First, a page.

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On Behalf Of Two Coloradans, D.C. Group Sues State Over Marijuana

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charenton
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Flickr - Creative Commons

The state of Colorado is facing new lawsuits over recreational marijuana legalization. The Washington D.C. based Safe Streets Alliance is suing the state in federal court to try and close down the industry.

"It is illegal under federal law to sell marijuana and in this country federal law is the supreme law of the land," said David Thompson, the lead attorney for the Safe Streets Alliance.

This latest challenge to Colorado comes from a hotel owner and a local land holder. Hope Reilly and her husband own 105 acres of land in Pueblo County – an area that is booming for the marijuana economy. She said that she is horrified to watch the construction of a marijuana cultivation facility adjacent to her property.

"We and our children visit our land on most weekends to go horseback riding and hiking, but what was once an escape from the troubles of the city now sits in the shadow of a commercial marijuana facility," said Reilly. "The impact of this on our property is devastating."

The second plaintiff owns the Frisco Holiday Inn in Frisco, Colorado. A marijuana shop is a minute's walk from the hotel and the owner said it is driving away parents and coaches of youth ski teams who frequently stay there.

"Guests do not want to bring their teenage children to a hotel across from a recreational marijuana store," Thompson said.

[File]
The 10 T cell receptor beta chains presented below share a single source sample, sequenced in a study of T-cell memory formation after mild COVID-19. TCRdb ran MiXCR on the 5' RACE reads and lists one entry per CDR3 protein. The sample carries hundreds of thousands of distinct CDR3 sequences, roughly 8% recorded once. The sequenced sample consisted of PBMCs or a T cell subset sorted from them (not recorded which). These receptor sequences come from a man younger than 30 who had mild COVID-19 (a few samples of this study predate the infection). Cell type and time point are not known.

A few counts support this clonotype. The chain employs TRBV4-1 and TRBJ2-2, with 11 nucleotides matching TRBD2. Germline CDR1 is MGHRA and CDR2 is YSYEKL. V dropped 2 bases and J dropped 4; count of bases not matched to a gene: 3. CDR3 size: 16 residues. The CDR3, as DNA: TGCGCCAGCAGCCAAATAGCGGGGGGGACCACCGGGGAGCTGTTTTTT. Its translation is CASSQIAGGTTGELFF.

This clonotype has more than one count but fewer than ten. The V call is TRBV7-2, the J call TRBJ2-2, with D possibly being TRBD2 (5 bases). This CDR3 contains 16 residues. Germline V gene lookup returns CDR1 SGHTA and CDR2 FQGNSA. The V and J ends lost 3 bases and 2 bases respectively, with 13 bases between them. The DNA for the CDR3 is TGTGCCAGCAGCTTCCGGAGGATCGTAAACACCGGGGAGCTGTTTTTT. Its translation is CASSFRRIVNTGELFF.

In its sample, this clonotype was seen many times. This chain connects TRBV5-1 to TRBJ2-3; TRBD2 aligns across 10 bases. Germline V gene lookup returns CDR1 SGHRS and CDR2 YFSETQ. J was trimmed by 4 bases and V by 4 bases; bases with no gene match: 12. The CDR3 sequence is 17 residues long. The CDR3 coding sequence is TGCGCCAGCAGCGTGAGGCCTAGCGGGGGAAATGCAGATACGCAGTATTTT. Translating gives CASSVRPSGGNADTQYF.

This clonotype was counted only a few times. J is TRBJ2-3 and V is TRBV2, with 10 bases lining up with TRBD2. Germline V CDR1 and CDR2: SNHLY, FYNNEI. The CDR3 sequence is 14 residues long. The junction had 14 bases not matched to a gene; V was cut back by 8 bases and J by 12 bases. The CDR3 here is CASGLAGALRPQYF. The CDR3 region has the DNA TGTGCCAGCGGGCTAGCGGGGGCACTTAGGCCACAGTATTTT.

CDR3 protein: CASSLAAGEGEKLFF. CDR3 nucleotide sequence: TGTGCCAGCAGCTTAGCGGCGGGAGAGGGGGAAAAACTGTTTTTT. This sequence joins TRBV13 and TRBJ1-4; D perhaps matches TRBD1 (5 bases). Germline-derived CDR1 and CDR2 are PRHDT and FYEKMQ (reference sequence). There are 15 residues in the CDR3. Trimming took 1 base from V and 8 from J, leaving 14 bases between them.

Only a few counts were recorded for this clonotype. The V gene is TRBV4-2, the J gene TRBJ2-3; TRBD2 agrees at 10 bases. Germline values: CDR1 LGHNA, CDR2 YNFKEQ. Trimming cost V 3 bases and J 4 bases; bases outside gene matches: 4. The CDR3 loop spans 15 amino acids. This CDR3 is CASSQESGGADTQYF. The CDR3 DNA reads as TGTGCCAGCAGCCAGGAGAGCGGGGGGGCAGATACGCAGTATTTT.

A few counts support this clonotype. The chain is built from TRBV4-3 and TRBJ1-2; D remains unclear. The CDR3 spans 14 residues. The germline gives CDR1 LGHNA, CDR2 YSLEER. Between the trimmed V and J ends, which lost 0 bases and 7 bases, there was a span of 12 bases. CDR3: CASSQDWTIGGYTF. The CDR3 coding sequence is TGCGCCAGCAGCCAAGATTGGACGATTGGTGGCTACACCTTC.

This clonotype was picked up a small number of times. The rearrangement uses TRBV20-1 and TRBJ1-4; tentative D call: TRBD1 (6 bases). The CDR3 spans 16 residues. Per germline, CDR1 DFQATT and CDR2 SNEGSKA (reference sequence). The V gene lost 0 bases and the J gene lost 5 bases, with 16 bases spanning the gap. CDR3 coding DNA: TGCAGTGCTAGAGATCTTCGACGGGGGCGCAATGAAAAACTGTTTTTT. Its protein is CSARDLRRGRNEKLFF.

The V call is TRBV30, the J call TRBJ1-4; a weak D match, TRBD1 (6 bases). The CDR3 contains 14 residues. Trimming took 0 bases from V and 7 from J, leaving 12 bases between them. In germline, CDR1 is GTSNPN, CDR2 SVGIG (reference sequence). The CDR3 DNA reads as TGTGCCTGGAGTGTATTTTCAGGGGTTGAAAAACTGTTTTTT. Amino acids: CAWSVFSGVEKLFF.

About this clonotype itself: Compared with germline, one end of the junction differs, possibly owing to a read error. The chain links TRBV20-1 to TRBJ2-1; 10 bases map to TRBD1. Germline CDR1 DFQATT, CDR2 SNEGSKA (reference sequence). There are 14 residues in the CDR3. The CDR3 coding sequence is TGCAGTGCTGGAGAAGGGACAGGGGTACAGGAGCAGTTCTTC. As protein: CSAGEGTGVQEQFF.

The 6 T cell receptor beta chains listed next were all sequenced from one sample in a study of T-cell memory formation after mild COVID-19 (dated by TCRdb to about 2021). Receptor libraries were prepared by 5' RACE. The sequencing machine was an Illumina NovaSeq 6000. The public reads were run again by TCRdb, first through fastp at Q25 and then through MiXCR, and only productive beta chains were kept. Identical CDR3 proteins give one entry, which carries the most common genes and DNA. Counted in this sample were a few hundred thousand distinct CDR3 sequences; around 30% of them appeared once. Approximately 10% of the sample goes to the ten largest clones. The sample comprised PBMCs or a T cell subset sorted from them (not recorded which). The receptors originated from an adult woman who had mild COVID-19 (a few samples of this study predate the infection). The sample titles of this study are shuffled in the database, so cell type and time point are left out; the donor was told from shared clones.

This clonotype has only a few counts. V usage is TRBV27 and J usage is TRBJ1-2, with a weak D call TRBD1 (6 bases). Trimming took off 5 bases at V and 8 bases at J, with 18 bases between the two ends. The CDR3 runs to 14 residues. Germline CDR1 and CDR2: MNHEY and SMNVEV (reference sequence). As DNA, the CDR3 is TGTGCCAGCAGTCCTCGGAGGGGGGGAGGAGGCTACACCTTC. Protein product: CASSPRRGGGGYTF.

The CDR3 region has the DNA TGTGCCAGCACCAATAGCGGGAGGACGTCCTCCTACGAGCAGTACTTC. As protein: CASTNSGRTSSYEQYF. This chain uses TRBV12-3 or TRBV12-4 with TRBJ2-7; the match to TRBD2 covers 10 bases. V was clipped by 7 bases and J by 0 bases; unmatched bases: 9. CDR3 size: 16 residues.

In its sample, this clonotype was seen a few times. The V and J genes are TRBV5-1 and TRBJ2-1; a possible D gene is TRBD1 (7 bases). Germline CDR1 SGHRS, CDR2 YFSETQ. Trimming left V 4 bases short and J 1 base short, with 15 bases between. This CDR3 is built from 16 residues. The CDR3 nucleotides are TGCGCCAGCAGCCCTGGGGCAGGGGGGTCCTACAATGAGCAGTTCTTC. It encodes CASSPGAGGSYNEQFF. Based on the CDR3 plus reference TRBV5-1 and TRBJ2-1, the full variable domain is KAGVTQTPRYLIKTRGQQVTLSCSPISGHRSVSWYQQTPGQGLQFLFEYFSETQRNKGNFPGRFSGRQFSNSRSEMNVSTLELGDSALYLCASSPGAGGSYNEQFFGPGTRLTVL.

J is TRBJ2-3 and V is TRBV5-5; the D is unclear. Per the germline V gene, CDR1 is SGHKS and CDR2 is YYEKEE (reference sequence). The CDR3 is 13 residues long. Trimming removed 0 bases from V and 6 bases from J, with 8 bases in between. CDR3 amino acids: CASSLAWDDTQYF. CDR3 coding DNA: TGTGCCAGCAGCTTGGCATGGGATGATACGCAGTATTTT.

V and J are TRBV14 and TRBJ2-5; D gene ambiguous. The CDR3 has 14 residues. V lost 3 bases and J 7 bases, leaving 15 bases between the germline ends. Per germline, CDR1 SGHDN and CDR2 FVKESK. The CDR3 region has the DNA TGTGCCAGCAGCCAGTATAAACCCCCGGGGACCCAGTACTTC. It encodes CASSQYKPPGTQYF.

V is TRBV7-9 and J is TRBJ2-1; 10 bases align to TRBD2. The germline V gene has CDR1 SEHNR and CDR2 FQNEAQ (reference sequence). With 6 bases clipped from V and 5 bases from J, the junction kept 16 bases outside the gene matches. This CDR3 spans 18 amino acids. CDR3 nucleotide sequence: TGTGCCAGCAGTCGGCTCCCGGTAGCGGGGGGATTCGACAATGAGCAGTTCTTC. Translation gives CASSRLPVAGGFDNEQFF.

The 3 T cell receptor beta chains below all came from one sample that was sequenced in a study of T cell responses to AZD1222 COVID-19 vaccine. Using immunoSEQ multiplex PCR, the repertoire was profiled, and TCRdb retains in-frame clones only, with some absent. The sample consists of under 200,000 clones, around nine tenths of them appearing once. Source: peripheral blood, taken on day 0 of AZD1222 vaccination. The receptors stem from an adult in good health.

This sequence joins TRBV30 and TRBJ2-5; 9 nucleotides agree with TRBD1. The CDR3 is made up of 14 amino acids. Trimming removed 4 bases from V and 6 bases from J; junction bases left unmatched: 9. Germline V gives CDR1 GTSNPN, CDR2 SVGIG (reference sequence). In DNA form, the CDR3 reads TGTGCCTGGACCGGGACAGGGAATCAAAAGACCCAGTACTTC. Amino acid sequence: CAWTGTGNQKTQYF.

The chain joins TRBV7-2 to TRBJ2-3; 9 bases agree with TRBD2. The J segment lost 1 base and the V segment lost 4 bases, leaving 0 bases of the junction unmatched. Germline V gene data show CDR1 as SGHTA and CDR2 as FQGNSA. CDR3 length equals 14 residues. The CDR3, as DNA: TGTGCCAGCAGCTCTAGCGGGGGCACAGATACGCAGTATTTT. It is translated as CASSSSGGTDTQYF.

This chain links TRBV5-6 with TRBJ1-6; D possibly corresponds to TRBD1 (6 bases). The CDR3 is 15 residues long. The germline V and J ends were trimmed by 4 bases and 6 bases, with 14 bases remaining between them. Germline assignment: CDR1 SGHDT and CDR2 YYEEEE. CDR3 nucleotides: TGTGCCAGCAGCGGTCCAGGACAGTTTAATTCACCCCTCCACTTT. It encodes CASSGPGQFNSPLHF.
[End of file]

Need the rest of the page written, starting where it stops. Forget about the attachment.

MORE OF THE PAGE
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Courtesy of the Marijuana Policy Project
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Mason Tvert, with the Marijuana Policy Project, speaking at the podium in response to the suit brought by the Safe Street Alliance.

Nebraska and Oklahoma have asked the U.S. Supreme Court to strike down Colorado's law, but this is the first legal challenge of its kind against marijuana legalization. Supporters of legalized pot said the state is regulating the industry responsibly and the taxes from marijuana are funding important programs such as drug education and school construction.

"I'm a little sick of rehashing the same story over and over again, the drug war is over," said Representative Jonathon Singer (D-Longmont)." I think they're wasting our time and wasting our tax dollars...I hope they stay in Colorado a little longer and realize the sky hasn't fallen."

Marijuana advocates said the lawsuits have no merit.

"This effort is being spearheaded by 'just say no' era anti-marijuana warriors from the Reagan Justice Department," said Mason Tvert with the Marijuana Policy Project. "These folks have been trying to keep marijuana illegal for years and they need to get over it."

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